Quote from: FreeFlightModeller
You might want to try some moral turpitude..
Alas I fear that would be classified with, "Using an airbrush with intent." and be frowned upon most severely by the adjudicator and cost me many, many penalty points which I can ill afford to lose. Smiley
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abl
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« Reply #27 on: September 04, 2019, 02:04:29 AM »

Oh dear.

Replacing all-sheet tail surfaces with built-up equivalents is at least two "significant deviations" (and I can see how it might be more than that) and if it goes on like this you're going to walk it. I'd better go and break open the piggy bank.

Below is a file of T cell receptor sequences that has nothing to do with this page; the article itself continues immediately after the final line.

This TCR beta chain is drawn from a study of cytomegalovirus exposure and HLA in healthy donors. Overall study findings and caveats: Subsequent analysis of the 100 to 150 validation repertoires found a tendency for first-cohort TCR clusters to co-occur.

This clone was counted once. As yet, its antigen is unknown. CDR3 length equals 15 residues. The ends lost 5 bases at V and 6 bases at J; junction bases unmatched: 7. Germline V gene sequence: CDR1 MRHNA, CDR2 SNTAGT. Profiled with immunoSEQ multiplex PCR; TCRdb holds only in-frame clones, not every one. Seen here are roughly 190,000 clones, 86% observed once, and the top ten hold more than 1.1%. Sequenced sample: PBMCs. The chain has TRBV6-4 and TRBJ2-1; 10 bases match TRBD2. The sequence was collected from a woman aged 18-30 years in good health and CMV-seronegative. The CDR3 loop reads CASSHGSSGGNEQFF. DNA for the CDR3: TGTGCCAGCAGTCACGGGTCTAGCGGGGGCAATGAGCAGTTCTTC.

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yagua
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« Reply #28 on: September 04, 2019, 07:30:51 AM »

Soo.... if I get it right, the thing is to use a not very good plan and build as much as "perfectly scale" possible..?

Appendix (b) – On The Awfulness of Avocado
If human beings were intended to eat sloppy green goo tasting of not very much at all we would not have been given teeth or taste-buds.  Dreadful, dreadful stuff.  An abomination.  Readers are referred to the attached picture of Green Goo on Toast.



You've obviously never had a a properly grown and sun ripened Avocado like I used to have in Africa. So delicious! The horrible, watery and hard little green things offered in this country as 'ripe 'n ready' do the greatness of the Avocado no justice. The first things I do when I go back are get some avo, cheddar and pinotage.